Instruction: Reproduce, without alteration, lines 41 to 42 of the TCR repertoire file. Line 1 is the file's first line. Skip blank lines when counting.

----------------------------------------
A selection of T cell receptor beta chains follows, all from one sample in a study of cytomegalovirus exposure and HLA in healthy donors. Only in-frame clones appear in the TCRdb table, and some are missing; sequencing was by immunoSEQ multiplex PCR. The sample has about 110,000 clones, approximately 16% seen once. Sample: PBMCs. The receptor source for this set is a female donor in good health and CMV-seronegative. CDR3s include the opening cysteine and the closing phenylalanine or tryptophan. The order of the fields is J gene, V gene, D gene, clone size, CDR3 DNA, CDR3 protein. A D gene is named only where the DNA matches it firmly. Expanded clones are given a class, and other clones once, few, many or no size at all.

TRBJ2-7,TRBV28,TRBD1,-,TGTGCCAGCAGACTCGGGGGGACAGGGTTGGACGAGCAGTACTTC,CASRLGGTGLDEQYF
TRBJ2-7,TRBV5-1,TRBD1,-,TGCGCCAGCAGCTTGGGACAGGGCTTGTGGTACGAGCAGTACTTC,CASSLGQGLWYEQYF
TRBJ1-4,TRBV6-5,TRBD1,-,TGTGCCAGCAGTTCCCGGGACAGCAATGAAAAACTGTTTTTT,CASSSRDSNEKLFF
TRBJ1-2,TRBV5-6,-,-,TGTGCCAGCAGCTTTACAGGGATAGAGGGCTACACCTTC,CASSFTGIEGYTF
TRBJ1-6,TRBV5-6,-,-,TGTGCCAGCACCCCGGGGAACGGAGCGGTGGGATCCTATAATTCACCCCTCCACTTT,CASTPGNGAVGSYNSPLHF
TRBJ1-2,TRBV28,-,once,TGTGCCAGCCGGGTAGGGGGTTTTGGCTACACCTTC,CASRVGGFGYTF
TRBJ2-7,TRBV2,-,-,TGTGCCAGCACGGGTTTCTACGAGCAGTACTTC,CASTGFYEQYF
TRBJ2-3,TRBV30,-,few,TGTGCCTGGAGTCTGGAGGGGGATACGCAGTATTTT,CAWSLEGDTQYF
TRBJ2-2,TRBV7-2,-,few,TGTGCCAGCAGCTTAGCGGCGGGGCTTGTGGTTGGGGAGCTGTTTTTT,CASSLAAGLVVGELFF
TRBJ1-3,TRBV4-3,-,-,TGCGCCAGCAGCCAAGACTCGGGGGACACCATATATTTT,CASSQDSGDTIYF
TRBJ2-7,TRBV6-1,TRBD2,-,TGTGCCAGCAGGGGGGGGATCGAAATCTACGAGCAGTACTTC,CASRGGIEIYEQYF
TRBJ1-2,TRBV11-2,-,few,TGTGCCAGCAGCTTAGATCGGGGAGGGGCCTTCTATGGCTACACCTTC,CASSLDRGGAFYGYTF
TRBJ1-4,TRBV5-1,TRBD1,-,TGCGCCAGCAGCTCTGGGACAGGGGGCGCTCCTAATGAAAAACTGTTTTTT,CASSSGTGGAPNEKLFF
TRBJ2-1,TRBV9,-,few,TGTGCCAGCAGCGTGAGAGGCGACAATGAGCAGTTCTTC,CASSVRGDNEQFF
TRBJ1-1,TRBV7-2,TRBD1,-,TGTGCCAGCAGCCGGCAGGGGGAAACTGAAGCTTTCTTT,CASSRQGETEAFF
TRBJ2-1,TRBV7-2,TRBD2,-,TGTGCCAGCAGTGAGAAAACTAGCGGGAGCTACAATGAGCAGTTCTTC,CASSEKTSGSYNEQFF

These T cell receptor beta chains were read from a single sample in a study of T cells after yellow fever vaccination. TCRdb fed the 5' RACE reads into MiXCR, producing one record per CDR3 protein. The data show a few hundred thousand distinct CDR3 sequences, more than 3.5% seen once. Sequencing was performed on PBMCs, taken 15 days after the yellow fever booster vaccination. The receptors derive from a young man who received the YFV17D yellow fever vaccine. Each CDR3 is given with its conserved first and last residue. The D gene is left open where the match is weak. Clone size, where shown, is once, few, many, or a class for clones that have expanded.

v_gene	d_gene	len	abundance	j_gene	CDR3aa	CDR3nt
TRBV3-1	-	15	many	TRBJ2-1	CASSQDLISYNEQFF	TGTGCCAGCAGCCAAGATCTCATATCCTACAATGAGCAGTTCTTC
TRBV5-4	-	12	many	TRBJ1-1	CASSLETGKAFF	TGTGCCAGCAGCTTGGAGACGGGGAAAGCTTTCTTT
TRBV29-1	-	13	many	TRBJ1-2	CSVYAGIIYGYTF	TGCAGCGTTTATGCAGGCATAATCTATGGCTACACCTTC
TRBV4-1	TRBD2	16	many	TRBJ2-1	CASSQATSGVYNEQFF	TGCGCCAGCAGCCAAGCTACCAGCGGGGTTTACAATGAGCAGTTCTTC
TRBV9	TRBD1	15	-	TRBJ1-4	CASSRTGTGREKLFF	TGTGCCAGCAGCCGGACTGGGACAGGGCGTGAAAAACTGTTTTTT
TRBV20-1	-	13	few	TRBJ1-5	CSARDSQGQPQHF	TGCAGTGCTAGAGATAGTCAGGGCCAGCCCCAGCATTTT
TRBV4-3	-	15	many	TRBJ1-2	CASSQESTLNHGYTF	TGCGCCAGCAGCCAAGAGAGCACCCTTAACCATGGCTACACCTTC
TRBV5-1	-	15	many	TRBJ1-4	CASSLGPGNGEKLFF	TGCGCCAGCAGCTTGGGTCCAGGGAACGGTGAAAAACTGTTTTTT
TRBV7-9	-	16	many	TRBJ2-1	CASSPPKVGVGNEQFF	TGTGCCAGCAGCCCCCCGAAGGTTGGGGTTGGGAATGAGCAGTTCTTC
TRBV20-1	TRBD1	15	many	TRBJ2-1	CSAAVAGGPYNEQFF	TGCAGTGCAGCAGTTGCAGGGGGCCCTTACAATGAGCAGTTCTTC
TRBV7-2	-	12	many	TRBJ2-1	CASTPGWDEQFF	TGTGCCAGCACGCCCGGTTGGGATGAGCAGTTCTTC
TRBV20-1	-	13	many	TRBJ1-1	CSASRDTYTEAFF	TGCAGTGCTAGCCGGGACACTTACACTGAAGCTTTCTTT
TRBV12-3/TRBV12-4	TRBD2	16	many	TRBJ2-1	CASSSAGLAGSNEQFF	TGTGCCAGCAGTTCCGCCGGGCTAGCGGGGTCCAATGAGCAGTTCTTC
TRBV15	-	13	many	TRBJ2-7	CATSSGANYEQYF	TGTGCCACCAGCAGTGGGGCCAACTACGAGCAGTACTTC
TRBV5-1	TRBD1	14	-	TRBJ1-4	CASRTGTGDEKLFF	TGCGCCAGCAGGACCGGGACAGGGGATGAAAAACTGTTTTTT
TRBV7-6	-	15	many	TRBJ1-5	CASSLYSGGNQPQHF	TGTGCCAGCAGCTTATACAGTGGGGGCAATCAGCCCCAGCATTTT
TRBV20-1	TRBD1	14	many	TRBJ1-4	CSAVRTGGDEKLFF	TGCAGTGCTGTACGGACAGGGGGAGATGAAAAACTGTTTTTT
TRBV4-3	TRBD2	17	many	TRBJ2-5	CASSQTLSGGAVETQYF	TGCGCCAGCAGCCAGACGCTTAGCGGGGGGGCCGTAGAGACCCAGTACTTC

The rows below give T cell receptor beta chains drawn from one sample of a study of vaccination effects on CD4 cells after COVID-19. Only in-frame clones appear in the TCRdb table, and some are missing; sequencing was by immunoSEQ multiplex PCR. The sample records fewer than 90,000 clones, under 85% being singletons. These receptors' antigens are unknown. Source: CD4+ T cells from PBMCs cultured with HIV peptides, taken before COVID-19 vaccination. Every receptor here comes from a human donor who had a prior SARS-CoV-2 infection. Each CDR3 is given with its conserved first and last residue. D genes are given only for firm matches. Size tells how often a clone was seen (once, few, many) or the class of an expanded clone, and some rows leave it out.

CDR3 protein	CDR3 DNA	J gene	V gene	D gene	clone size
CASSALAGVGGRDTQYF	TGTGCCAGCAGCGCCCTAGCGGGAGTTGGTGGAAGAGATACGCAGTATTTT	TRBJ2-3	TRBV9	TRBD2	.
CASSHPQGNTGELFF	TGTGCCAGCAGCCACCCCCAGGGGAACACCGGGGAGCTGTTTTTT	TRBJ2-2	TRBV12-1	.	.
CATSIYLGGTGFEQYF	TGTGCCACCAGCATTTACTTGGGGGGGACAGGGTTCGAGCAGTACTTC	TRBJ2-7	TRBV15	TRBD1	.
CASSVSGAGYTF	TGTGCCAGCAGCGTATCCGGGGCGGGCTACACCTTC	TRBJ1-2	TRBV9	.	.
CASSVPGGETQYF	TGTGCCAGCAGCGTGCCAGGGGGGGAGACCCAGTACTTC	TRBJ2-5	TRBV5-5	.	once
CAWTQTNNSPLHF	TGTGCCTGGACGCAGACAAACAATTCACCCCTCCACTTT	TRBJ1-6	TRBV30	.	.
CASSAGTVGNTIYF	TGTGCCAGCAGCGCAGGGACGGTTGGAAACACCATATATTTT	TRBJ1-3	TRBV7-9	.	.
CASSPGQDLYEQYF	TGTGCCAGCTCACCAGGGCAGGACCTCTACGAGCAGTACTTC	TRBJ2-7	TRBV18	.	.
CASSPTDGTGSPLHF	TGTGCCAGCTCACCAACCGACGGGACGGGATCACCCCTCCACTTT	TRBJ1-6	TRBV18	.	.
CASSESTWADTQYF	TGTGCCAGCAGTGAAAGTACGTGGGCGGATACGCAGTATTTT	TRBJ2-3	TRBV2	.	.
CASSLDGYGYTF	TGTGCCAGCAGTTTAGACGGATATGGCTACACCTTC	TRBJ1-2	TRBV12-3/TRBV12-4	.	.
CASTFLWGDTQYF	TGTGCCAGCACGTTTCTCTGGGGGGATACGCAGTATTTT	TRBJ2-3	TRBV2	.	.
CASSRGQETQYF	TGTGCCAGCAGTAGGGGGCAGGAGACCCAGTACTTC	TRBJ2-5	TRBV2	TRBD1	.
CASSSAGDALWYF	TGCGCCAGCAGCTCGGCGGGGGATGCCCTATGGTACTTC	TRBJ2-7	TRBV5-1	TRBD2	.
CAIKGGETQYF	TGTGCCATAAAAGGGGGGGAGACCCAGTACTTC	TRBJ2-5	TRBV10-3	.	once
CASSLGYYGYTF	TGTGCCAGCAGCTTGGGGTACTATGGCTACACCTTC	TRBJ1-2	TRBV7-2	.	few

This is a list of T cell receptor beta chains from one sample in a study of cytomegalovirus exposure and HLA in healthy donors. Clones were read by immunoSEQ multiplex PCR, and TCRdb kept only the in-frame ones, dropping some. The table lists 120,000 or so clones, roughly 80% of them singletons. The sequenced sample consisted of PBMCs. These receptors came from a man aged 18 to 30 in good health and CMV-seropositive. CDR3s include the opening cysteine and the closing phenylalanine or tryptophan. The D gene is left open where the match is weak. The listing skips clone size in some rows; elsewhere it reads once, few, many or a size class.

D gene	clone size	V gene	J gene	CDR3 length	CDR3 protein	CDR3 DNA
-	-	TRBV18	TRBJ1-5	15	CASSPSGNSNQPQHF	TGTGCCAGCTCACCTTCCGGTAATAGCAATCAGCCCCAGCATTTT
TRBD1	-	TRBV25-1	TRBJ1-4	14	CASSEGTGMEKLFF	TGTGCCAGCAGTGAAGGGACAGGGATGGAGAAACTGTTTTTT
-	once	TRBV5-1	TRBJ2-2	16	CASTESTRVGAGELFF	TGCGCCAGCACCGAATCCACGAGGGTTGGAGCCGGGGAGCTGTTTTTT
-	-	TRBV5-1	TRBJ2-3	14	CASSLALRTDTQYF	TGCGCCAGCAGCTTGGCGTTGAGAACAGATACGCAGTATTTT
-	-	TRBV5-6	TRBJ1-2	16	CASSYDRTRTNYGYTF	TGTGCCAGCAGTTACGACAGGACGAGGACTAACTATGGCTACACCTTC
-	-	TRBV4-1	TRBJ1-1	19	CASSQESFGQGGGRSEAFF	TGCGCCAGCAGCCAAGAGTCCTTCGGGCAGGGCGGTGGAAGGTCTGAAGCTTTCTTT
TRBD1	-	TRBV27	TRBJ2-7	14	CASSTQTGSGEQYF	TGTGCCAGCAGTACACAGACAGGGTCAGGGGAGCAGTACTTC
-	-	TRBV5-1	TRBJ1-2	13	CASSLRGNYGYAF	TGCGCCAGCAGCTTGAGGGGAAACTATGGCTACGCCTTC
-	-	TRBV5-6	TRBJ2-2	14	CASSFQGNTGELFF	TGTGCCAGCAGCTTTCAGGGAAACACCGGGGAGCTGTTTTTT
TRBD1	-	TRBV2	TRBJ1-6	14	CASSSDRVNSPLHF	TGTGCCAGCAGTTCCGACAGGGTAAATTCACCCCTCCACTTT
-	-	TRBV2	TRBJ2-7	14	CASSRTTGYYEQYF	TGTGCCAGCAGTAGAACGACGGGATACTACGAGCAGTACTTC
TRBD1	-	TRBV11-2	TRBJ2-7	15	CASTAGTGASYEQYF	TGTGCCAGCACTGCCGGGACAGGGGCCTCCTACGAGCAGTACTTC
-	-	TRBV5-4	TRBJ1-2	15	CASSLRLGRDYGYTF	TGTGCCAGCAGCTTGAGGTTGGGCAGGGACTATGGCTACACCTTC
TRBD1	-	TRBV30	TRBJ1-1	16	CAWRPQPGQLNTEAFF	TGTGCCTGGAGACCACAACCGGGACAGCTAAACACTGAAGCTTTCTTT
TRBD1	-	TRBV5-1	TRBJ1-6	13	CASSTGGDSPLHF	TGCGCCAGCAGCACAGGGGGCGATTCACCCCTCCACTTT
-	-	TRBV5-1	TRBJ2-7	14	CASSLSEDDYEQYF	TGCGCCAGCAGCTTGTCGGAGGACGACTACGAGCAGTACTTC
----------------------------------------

CASSHPQGNTGELFF	TGTGCCAGCAGCCACCCCCAGGGGAACACCGGGGAGCTGTTTTTT	TRBJ2-2	TRBV12-1	.	.
CATSIYLGGTGFEQYF	TGTGCCACCAGCATTTACTTGGGGGGGACAGGGTTCGAGCAGTACTTC	TRBJ2-7	TRBV15	TRBD1	.